The epidemic of the deadly Ebola virus that was born in the depths of the jungle, has been spreading around the world with an unprecedented speed lately. The number of victims, according to official figures, has already exceeded a thousand people. The number of infected individuals nears almost two thousand. The WHO declared the disease a threat of global significance. Are there ways to combat the fever?
It turns out that there is a vaccine against Ebola. Pentagon scientists were developing it for 30 years, and all the rights for the drug belong to the government of the United States. Two infected US medics received injections of the vaccine and they started recovering from the disease immediately.
Why has this been made public only now? Why is it the USA that holds all the rights for the use of the vaccine? There can be two most obvious answers found to these questions.
As one can see, Ebola is a perfect biological weapon: it spreads quickly and gives nearly 100 percent mortality. Those having the life-saving vaccine can dictate any conditions to others.
The second answer is a purely commercial interest. It is enough to arrange panic with the help of the media, as it was the case with several epidemics before, such as avian flu. Afterwards, it will be possible to sell the life-saving medicine at any price.
However, Russian scientists doubt that the Americans created the medicine indeed. Russian scientists also conduct the research to study the nature of the virus to be able to create the vaccine against it. Soviet scientists, for example, Professor Alexander Butenko, was a member of the joint Soviet-Guinean expedition in 1982 and spent nearly a year in the rain forests of Guinea, when the then unknown virus was discovered.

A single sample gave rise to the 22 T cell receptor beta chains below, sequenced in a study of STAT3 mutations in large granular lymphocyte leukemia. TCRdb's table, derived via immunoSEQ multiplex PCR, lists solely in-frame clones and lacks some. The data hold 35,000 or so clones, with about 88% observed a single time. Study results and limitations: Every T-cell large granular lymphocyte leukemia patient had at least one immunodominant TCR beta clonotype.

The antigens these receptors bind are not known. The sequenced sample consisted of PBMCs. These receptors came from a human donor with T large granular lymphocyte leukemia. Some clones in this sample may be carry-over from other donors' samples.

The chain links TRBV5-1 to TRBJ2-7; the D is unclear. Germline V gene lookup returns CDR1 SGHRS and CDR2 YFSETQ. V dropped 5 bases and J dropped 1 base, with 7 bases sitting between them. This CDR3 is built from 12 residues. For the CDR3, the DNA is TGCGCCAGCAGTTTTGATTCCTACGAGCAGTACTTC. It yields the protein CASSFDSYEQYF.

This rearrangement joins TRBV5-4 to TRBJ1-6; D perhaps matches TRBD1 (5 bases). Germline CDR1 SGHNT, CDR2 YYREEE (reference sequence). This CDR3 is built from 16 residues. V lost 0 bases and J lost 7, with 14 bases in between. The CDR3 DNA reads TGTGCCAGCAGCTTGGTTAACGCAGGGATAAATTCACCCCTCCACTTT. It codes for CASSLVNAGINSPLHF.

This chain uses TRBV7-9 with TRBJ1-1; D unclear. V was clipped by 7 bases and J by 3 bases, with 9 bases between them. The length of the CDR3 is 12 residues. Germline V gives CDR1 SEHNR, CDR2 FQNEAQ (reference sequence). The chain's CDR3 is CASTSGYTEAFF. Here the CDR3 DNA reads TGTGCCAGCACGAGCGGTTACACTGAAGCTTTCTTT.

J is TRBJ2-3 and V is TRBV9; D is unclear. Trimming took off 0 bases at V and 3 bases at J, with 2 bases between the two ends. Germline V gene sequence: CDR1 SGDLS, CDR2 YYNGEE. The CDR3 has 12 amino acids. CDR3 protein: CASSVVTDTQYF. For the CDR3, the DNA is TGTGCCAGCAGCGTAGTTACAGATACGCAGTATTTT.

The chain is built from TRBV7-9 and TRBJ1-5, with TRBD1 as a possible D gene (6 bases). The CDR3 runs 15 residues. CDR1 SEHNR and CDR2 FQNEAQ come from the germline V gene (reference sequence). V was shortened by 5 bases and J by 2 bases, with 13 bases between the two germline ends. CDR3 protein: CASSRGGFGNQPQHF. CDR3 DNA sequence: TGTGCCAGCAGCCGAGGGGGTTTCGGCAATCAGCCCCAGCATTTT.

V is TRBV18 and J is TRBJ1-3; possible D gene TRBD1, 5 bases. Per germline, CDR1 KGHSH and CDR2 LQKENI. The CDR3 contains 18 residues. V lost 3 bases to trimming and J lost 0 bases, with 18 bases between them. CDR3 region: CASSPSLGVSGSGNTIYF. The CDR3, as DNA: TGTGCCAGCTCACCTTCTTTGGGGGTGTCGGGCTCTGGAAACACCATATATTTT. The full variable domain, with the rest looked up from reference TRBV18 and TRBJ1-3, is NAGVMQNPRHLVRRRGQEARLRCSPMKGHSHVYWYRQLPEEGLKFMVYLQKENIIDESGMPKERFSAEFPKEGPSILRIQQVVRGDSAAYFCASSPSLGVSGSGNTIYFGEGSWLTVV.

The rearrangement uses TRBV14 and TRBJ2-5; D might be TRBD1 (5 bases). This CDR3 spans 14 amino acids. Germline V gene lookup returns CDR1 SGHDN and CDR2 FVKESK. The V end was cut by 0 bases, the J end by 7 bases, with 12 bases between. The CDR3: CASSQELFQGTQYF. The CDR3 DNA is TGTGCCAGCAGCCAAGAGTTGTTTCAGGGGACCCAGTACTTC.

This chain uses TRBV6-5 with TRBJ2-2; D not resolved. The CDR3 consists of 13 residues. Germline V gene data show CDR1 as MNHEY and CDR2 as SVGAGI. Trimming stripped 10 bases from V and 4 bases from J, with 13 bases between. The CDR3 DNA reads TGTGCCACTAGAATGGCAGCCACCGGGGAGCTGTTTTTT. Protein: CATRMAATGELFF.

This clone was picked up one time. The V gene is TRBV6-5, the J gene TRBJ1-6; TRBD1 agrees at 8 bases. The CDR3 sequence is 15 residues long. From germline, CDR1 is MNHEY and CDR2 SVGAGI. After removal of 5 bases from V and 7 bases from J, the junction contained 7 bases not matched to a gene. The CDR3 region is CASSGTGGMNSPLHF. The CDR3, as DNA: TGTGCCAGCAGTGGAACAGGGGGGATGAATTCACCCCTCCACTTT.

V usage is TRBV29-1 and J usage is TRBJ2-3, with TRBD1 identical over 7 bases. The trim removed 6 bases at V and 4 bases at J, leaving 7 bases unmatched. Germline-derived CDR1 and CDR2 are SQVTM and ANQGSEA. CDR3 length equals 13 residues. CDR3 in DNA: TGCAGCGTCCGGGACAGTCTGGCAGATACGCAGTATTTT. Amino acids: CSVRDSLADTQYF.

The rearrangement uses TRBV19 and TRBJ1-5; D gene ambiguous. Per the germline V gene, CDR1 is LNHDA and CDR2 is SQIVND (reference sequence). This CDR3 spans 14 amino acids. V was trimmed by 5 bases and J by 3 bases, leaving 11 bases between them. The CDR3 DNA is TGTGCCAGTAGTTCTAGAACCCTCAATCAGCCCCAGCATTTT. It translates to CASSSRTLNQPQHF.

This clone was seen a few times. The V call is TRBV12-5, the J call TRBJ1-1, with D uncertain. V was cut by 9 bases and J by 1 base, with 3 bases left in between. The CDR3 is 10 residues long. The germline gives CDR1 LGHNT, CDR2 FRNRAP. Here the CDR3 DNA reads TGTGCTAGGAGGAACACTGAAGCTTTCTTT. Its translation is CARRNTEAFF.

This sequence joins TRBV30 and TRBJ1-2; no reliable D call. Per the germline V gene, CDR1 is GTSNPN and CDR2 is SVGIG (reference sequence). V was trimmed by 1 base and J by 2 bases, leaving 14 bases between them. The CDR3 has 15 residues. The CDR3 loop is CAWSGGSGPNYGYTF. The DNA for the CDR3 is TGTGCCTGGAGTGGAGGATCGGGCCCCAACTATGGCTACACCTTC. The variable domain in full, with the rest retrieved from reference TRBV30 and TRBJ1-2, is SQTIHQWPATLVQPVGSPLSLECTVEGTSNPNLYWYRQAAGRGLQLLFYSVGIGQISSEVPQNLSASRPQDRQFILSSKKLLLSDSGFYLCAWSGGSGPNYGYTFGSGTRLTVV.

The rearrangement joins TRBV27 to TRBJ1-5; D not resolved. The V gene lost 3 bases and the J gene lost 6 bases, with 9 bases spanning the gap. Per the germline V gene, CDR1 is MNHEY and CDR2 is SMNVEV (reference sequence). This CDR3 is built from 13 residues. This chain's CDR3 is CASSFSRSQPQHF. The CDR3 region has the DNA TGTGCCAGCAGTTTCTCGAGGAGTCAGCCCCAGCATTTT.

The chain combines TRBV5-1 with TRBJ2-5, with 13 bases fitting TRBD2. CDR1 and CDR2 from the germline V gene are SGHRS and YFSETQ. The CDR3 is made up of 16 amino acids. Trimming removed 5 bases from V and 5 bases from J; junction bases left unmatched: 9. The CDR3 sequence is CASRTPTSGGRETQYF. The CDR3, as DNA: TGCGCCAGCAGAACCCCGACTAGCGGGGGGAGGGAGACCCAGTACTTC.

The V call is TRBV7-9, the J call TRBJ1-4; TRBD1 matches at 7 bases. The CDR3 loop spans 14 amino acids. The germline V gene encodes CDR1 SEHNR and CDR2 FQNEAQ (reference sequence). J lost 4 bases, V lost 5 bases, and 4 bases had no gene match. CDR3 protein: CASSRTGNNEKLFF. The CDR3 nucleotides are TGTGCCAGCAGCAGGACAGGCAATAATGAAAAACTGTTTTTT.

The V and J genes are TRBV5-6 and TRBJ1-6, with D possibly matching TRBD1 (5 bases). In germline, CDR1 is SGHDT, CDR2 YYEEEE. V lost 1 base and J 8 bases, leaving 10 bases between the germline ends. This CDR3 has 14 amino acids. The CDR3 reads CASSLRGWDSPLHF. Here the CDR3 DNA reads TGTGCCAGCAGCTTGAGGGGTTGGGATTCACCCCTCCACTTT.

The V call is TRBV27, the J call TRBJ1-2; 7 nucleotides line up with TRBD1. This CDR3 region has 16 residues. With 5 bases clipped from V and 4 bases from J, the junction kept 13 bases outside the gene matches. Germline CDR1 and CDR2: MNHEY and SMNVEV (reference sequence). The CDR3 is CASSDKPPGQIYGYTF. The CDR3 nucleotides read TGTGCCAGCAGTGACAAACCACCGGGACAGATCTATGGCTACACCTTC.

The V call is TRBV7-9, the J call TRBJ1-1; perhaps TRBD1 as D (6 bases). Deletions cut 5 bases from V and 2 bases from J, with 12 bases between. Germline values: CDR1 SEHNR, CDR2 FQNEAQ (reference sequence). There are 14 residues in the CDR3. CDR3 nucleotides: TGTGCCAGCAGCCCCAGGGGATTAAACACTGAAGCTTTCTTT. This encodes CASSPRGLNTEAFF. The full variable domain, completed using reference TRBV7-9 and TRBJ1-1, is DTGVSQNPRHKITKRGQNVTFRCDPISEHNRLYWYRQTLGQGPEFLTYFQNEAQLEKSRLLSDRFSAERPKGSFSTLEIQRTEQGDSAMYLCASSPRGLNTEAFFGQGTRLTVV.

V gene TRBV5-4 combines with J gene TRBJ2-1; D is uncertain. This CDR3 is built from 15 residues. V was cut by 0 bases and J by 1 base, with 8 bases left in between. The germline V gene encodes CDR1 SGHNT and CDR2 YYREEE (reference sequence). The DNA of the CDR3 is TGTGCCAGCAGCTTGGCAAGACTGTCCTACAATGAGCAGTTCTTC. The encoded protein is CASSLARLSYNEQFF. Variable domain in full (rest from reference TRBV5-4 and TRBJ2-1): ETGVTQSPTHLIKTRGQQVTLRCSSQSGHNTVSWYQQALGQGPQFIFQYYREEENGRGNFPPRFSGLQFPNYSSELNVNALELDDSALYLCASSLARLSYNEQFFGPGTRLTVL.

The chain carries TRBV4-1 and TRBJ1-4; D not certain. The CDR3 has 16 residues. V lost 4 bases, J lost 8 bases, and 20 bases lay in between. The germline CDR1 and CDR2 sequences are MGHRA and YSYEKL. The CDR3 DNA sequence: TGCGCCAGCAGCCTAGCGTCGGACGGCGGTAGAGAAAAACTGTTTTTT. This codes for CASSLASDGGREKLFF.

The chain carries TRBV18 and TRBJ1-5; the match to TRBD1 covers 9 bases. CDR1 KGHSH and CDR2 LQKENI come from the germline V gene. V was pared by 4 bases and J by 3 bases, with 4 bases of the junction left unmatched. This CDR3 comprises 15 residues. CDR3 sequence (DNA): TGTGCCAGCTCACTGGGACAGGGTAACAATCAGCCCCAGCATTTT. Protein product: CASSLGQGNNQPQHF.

The current distribution of the infection is a continuation of a dangerous outbreak of the disease from 1982, said Professor Butenko. Russian scientists have the most extensive scientific base for the creation of the vaccine, Butenko says. The materials that Alexander Butenko collected a quarter of a century ago should help today's generation of Russian scientists in the development of the vaccine against the fever.
Several Russian researchers are already in Guinea, including the head of the Laboratory for the Ecology of Viruses, Mikhail Shchelkanov. "Currently, the vaccine has passed five tests quite well. The tests of the vaccine go through the final stage, but no one knows when they are going to end," said Mikhail Shchelkanov.
Several years ago, a prominent Indonesian businessman who now resides in Canada, insisted on meeting me in a back room of one of Jakarta's posh restaurants. An avid reader of mine, he 'had something urgent to tell me', after finding out that our paths were going to be crossing in this destroyed and hopelessly polluted Indonesian capital.